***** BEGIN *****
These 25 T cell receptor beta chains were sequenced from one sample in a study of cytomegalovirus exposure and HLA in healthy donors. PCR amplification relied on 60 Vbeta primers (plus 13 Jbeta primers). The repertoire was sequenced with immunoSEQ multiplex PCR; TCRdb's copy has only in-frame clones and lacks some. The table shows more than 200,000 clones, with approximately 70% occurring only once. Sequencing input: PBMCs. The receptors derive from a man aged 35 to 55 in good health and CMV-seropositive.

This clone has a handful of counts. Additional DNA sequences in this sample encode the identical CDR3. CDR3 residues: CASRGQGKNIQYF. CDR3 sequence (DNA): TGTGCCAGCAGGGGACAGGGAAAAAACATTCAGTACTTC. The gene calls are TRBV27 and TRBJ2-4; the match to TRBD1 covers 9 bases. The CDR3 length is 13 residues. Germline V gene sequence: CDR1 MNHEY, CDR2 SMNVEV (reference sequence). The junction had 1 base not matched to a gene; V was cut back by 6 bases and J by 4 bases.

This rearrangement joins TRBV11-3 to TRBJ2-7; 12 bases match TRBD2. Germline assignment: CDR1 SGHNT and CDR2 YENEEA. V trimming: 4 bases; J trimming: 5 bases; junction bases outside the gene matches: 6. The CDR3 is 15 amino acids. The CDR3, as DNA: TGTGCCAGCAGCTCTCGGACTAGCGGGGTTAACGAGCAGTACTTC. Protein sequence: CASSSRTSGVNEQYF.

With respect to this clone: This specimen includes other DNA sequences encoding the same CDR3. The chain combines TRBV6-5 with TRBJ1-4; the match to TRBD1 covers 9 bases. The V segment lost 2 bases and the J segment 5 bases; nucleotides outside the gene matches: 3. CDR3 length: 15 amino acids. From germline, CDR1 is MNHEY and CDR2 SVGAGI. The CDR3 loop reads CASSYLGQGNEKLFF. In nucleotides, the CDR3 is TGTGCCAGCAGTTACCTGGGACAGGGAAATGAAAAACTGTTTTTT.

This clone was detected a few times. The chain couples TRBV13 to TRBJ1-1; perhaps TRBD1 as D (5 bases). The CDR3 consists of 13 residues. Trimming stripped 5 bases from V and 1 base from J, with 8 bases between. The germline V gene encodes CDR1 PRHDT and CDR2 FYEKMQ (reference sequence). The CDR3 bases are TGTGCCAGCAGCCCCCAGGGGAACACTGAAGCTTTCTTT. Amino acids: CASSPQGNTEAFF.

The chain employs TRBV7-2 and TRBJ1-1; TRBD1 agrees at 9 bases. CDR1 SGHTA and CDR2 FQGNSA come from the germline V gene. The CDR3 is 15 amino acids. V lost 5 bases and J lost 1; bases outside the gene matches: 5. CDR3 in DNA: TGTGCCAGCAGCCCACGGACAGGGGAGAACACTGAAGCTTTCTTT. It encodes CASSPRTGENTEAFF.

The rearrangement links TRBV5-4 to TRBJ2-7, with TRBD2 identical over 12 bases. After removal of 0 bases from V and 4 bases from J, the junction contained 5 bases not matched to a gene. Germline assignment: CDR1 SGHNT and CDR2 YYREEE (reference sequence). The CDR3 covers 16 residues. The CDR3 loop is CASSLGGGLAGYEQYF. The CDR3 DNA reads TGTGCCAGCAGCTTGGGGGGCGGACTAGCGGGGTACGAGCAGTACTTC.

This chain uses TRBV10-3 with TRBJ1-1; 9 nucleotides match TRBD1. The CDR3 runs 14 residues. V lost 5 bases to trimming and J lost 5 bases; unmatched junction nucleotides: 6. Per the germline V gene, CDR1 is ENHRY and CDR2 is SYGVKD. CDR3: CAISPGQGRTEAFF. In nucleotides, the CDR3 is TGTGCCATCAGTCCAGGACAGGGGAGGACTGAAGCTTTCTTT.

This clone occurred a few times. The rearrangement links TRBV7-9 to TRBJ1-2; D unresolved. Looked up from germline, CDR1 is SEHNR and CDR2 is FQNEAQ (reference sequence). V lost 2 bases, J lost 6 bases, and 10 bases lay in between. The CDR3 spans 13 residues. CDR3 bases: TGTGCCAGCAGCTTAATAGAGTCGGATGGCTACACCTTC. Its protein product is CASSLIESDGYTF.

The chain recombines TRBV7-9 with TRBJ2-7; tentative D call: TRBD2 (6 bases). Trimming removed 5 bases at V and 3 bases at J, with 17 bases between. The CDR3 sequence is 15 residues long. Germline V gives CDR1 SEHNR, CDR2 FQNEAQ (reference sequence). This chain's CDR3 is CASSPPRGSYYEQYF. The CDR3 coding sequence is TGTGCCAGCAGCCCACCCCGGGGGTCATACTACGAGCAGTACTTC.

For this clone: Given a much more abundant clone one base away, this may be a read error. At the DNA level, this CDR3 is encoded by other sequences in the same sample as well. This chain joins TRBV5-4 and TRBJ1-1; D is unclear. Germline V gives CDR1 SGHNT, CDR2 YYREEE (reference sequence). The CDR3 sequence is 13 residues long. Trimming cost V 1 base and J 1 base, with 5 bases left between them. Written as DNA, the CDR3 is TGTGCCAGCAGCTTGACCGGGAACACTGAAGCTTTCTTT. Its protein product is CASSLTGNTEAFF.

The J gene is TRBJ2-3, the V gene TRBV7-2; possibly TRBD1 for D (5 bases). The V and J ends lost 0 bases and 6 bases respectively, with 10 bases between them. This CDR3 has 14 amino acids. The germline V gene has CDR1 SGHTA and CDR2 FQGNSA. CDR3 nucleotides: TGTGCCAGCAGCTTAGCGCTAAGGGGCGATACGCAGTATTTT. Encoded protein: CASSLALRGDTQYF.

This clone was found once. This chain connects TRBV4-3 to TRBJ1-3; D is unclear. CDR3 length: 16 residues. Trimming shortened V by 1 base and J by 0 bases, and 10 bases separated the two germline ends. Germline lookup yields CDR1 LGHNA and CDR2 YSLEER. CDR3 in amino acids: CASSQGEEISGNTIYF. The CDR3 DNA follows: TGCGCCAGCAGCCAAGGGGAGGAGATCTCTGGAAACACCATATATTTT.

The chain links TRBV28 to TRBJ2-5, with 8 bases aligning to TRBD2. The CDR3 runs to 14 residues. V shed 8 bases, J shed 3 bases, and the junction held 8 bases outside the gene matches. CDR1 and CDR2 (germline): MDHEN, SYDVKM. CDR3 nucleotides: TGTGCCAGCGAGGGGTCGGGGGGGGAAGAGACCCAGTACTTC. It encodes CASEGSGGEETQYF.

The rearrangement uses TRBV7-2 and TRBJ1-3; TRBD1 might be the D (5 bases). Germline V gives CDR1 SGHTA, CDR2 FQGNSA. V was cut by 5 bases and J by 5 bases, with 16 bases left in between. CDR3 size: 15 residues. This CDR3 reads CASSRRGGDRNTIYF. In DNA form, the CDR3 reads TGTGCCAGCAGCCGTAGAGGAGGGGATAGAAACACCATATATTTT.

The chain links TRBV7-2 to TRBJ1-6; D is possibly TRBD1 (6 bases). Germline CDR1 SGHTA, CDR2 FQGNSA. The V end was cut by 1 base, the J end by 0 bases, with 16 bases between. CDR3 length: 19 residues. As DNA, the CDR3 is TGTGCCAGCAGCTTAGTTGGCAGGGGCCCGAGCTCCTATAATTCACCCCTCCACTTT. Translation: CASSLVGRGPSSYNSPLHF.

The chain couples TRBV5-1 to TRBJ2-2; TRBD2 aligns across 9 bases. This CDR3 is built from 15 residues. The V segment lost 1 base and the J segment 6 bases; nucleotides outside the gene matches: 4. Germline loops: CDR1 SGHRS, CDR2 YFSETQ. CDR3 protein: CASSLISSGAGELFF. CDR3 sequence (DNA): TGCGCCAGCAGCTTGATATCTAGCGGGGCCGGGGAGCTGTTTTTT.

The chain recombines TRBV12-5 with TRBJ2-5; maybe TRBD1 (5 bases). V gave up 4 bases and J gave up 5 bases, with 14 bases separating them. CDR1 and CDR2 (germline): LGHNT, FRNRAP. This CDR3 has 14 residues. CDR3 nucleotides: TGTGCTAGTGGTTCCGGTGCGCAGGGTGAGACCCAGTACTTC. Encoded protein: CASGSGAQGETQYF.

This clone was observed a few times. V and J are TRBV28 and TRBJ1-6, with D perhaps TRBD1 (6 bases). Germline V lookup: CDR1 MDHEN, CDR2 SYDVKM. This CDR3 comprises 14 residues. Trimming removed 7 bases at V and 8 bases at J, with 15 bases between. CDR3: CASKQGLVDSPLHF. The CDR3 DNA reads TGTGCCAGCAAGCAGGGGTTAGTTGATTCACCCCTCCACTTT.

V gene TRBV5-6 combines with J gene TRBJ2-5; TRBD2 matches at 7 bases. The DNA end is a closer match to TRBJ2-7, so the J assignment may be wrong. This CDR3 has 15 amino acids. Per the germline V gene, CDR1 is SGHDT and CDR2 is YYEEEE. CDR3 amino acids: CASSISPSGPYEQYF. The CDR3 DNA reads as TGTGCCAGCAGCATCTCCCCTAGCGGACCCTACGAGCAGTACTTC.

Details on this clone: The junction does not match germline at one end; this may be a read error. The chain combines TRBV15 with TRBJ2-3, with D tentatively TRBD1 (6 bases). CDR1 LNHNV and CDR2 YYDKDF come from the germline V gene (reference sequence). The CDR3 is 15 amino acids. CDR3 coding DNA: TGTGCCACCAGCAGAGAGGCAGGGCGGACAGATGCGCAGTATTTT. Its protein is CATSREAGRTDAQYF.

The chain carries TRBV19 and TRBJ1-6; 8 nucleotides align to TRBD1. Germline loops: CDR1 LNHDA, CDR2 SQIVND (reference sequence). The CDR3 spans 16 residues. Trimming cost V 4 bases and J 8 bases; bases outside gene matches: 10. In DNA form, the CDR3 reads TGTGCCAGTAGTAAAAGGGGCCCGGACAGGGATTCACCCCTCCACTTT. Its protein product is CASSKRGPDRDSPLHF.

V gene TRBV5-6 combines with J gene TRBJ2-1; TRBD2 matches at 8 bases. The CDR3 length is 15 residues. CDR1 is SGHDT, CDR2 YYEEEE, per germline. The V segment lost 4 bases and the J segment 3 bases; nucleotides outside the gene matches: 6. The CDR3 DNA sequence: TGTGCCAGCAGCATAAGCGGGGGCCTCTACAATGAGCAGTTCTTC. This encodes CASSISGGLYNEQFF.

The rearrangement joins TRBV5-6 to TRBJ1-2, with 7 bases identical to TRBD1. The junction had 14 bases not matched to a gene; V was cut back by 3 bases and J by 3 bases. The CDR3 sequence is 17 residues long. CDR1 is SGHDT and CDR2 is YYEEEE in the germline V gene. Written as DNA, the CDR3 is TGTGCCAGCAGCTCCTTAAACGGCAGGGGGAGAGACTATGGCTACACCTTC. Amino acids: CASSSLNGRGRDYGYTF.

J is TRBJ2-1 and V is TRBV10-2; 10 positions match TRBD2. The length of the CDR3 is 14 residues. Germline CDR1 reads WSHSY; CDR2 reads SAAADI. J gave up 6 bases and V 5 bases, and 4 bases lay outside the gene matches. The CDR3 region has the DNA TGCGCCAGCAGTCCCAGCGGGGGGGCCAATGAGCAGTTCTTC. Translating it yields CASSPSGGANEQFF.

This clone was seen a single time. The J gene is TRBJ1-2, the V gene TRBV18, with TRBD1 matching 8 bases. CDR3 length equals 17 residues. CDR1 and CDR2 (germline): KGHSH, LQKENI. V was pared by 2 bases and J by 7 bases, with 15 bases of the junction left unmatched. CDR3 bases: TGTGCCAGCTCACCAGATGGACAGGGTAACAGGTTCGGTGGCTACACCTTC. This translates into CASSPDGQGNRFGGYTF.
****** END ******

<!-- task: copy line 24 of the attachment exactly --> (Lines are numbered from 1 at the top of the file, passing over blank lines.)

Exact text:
The rearrangement joins TRBV5-6 to TRBJ1-2, with 7 bases identical to TRBD1. The junction had 14 bases not matched to a gene; V was cut back by 3 bases and J by 3 bases. The CDR3 sequence is 17 residues long. CDR1 is SGHDT and CDR2 is YYEEEE in the germline V gene. Written as DNA, the CDR3 is TGTGCCAGCAGCTCCTTAAACGGCAGGGGGAGAGACTATGGCTACACCTTC. Amino acids: CASSSLNGRGRDYGYTF.